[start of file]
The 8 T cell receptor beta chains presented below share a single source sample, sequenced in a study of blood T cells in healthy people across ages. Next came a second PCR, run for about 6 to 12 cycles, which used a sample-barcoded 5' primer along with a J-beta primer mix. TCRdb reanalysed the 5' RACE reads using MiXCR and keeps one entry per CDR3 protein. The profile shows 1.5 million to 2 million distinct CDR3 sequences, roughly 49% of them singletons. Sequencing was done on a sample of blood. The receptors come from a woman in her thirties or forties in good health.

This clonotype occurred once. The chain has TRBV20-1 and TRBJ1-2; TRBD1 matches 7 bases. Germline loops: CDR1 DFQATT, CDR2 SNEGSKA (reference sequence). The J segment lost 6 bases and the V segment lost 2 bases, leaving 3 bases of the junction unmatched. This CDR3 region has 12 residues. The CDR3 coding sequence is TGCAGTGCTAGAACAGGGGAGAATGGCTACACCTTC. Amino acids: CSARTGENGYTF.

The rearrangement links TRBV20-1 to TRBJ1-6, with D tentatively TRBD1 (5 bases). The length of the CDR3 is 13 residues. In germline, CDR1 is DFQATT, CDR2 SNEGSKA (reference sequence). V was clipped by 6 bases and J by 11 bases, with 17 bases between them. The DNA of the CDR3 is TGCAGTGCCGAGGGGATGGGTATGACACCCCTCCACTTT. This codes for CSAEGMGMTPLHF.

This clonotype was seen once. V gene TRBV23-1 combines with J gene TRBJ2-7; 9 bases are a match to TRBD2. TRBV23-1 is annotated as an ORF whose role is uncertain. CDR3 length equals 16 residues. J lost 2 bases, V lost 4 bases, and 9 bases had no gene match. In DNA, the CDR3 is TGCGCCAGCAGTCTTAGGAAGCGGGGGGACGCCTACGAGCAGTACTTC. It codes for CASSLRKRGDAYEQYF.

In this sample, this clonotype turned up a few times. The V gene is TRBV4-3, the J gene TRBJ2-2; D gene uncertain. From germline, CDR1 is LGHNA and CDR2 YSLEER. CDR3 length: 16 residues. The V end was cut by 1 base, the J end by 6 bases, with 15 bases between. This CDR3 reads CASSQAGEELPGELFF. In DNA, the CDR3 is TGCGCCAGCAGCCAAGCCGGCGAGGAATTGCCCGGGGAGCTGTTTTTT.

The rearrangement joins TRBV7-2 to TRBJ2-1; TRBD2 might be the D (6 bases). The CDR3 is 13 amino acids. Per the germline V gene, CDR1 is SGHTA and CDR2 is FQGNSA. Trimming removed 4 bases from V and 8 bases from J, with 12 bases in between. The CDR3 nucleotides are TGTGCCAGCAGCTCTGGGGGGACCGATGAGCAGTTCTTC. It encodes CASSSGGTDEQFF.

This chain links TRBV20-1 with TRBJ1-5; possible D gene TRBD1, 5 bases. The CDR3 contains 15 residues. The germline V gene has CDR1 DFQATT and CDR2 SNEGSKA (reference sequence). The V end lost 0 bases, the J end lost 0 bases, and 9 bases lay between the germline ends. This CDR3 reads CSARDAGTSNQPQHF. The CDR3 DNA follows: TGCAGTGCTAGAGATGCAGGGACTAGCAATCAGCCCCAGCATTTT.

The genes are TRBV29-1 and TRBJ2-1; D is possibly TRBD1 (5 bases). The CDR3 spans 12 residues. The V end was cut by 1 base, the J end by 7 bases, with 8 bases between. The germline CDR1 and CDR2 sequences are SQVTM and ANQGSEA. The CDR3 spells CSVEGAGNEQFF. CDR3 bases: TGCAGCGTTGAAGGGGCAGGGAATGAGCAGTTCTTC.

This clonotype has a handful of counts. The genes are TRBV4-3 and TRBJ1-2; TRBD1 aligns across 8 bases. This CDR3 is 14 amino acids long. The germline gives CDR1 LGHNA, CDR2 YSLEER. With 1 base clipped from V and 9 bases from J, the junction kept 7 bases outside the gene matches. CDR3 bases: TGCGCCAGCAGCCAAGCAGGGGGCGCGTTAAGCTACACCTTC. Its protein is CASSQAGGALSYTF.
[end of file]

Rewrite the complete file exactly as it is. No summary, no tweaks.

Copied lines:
The 8 T cell receptor beta chains presented below share a single source sample, sequenced in a study of blood T cells in healthy people across ages. Next came a second PCR, run for about 6 to 12 cycles, which used a sample-barcoded 5' primer along with a J-beta primer mix. TCRdb reanalysed the 5' RACE reads using MiXCR and keeps one entry per CDR3 protein. The profile shows 1.5 million to 2 million distinct CDR3 sequences, roughly 49% of them singletons. Sequencing was done on a sample of blood. The receptors come from a woman in her thirties or forties in good health.

This clonotype occurred once. The chain has TRBV20-1 and TRBJ1-2; TRBD1 matches 7 bases. Germline loops: CDR1 DFQATT, CDR2 SNEGSKA (reference sequence). The J segment lost 6 bases and the V segment lost 2 bases, leaving 3 bases of the junction unmatched. This CDR3 region has 12 residues. The CDR3 coding sequence is TGCAGTGCTAGAACAGGGGAGAATGGCTACACCTTC. Amino acids: CSARTGENGYTF.

The rearrangement links TRBV20-1 to TRBJ1-6, with D tentatively TRBD1 (5 bases). The length of the CDR3 is 13 residues. In germline, CDR1 is DFQATT, CDR2 SNEGSKA (reference sequence). V was clipped by 6 bases and J by 11 bases, with 17 bases between them. The DNA of the CDR3 is TGCAGTGCCGAGGGGATGGGTATGACACCCCTCCACTTT. This codes for CSAEGMGMTPLHF.

This clonotype was seen once. V gene TRBV23-1 combines with J gene TRBJ2-7; 9 bases are a match to TRBD2. TRBV23-1 is annotated as an ORF whose role is uncertain. CDR3 length equals 16 residues. J lost 2 bases, V lost 4 bases, and 9 bases had no gene match. In DNA, the CDR3 is TGCGCCAGCAGTCTTAGGAAGCGGGGGGACGCCTACGAGCAGTACTTC. It codes for CASSLRKRGDAYEQYF.

In this sample, this clonotype turned up a few times. The V gene is TRBV4-3, the J gene TRBJ2-2; D gene uncertain. From germline, CDR1 is LGHNA and CDR2 YSLEER. CDR3 length: 16 residues. The V end was cut by 1 base, the J end by 6 bases, with 15 bases between. This CDR3 reads CASSQAGEELPGELFF. In DNA, the CDR3 is TGCGCCAGCAGCCAAGCCGGCGAGGAATTGCCCGGGGAGCTGTTTTTT.

The rearrangement joins TRBV7-2 to TRBJ2-1; TRBD2 might be the D (6 bases). The CDR3 is 13 amino acids. Per the germline V gene, CDR1 is SGHTA and CDR2 is FQGNSA. Trimming removed 4 bases from V and 8 bases from J, with 12 bases in between. The CDR3 nucleotides are TGTGCCAGCAGCTCTGGGGGGACCGATGAGCAGTTCTTC. It encodes CASSSGGTDEQFF.

This chain links TRBV20-1 with TRBJ1-5; possible D gene TRBD1, 5 bases. The CDR3 contains 15 residues. The germline V gene has CDR1 DFQATT and CDR2 SNEGSKA (reference sequence). The V end lost 0 bases, the J end lost 0 bases, and 9 bases lay between the germline ends. This CDR3 reads CSARDAGTSNQPQHF. The CDR3 DNA follows: TGCAGTGCTAGAGATGCAGGGACTAGCAATCAGCCCCAGCATTTT.

The genes are TRBV29-1 and TRBJ2-1; D is possibly TRBD1 (5 bases). The CDR3 spans 12 residues. The V end was cut by 1 base, the J end by 7 bases, with 8 bases between. The germline CDR1 and CDR2 sequences are SQVTM and ANQGSEA. The CDR3 spells CSVEGAGNEQFF. CDR3 bases: TGCAGCGTTGAAGGGGCAGGGAATGAGCAGTTCTTC.

This clonotype has a handful of counts. The genes are TRBV4-3 and TRBJ1-2; TRBD1 aligns across 8 bases. This CDR3 is 14 amino acids long. The germline gives CDR1 LGHNA, CDR2 YSLEER. With 1 base clipped from V and 9 bases from J, the junction kept 7 bases outside the gene matches. CDR3 bases: TGCGCCAGCAGCCAAGCAGGGGGCGCGTTAAGCTACACCTTC. Its protein is CASSQAGGALSYTF.